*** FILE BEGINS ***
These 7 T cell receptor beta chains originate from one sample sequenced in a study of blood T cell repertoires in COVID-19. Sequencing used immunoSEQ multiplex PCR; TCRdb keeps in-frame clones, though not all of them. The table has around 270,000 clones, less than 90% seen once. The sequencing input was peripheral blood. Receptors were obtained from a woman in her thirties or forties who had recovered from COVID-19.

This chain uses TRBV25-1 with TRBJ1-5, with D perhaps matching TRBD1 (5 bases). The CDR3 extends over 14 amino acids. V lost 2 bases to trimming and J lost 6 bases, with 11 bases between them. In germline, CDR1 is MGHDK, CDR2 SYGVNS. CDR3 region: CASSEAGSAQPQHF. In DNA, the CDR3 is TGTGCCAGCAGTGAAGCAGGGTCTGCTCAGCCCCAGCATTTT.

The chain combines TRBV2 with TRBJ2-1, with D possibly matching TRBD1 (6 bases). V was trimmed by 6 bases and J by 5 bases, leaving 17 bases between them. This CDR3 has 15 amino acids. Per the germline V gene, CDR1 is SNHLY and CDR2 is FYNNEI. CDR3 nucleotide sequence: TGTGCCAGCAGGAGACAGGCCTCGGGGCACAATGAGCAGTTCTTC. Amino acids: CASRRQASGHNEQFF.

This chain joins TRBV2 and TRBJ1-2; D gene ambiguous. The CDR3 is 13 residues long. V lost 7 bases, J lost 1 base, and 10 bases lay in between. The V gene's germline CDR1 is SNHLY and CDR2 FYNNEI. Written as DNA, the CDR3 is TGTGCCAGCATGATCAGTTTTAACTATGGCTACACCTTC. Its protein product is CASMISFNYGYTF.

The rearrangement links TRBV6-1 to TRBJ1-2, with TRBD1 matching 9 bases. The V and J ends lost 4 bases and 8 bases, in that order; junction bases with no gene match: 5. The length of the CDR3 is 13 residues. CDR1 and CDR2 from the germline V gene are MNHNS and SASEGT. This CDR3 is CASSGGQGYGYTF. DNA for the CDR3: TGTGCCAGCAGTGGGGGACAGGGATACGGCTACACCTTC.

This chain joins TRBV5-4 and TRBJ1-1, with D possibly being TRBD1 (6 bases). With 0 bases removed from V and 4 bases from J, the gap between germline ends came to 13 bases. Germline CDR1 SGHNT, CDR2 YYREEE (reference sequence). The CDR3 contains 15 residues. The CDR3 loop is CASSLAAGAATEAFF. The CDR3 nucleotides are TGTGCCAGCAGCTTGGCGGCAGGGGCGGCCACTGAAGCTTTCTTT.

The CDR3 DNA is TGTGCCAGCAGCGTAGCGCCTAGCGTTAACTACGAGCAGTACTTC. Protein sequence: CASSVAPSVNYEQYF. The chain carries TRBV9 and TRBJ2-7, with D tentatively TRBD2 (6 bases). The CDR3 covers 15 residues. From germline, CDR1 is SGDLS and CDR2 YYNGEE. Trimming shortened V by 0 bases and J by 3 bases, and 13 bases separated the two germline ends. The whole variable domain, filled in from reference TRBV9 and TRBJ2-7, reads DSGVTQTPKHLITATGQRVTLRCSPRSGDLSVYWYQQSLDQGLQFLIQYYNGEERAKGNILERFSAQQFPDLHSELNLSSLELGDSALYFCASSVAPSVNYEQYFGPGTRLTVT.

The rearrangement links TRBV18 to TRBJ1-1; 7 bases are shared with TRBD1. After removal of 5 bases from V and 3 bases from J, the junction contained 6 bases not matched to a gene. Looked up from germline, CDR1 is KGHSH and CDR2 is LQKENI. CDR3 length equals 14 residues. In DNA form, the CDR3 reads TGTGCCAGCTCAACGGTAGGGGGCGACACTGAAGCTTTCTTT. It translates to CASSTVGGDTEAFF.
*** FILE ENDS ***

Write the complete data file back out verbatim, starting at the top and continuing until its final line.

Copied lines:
These 7 T cell receptor beta chains originate from one sample sequenced in a study of blood T cell repertoires in COVID-19. Sequencing used immunoSEQ multiplex PCR; TCRdb keeps in-frame clones, though not all of them. The table has around 270,000 clones, less than 90% seen once. The sequencing input was peripheral blood. Receptors were obtained from a woman in her thirties or forties who had recovered from COVID-19.

This chain uses TRBV25-1 with TRBJ1-5, with D perhaps matching TRBD1 (5 bases). The CDR3 extends over 14 amino acids. V lost 2 bases to trimming and J lost 6 bases, with 11 bases between them. In germline, CDR1 is MGHDK, CDR2 SYGVNS. CDR3 region: CASSEAGSAQPQHF. In DNA, the CDR3 is TGTGCCAGCAGTGAAGCAGGGTCTGCTCAGCCCCAGCATTTT.

The chain combines TRBV2 with TRBJ2-1, with D possibly matching TRBD1 (6 bases). V was trimmed by 6 bases and J by 5 bases, leaving 17 bases between them. This CDR3 has 15 amino acids. Per the germline V gene, CDR1 is SNHLY and CDR2 is FYNNEI. CDR3 nucleotide sequence: TGTGCCAGCAGGAGACAGGCCTCGGGGCACAATGAGCAGTTCTTC. Amino acids: CASRRQASGHNEQFF.

This chain joins TRBV2 and TRBJ1-2; D gene ambiguous. The CDR3 is 13 residues long. V lost 7 bases, J lost 1 base, and 10 bases lay in between. The V gene's germline CDR1 is SNHLY and CDR2 FYNNEI. Written as DNA, the CDR3 is TGTGCCAGCATGATCAGTTTTAACTATGGCTACACCTTC. Its protein product is CASMISFNYGYTF.

The rearrangement links TRBV6-1 to TRBJ1-2, with TRBD1 matching 9 bases. The V and J ends lost 4 bases and 8 bases, in that order; junction bases with no gene match: 5. The length of the CDR3 is 13 residues. CDR1 and CDR2 from the germline V gene are MNHNS and SASEGT. This CDR3 is CASSGGQGYGYTF. DNA for the CDR3: TGTGCCAGCAGTGGGGGACAGGGATACGGCTACACCTTC.

This chain joins TRBV5-4 and TRBJ1-1, with D possibly being TRBD1 (6 bases). With 0 bases removed from V and 4 bases from J, the gap between germline ends came to 13 bases. Germline CDR1 SGHNT, CDR2 YYREEE (reference sequence). The CDR3 contains 15 residues. The CDR3 loop is CASSLAAGAATEAFF. The CDR3 nucleotides are TGTGCCAGCAGCTTGGCGGCAGGGGCGGCCACTGAAGCTTTCTTT.

The CDR3 DNA is TGTGCCAGCAGCGTAGCGCCTAGCGTTAACTACGAGCAGTACTTC. Protein sequence: CASSVAPSVNYEQYF. The chain carries TRBV9 and TRBJ2-7, with D tentatively TRBD2 (6 bases). The CDR3 covers 15 residues. From germline, CDR1 is SGDLS and CDR2 YYNGEE. Trimming shortened V by 0 bases and J by 3 bases, and 13 bases separated the two germline ends. The whole variable domain, filled in from reference TRBV9 and TRBJ2-7, reads DSGVTQTPKHLITATGQRVTLRCSPRSGDLSVYWYQQSLDQGLQFLIQYYNGEERAKGNILERFSAQQFPDLHSELNLSSLELGDSALYFCASSVAPSVNYEQYFGPGTRLTVT.

The rearrangement links TRBV18 to TRBJ1-1; 7 bases are shared with TRBD1. After removal of 5 bases from V and 3 bases from J, the junction contained 6 bases not matched to a gene. Looked up from germline, CDR1 is KGHSH and CDR2 is LQKENI. CDR3 length equals 14 residues. In DNA form, the CDR3 reads TGTGCCAGCTCAACGGTAGGGGGCGACACTGAAGCTTTCTTT. It translates to CASSTVGGDTEAFF.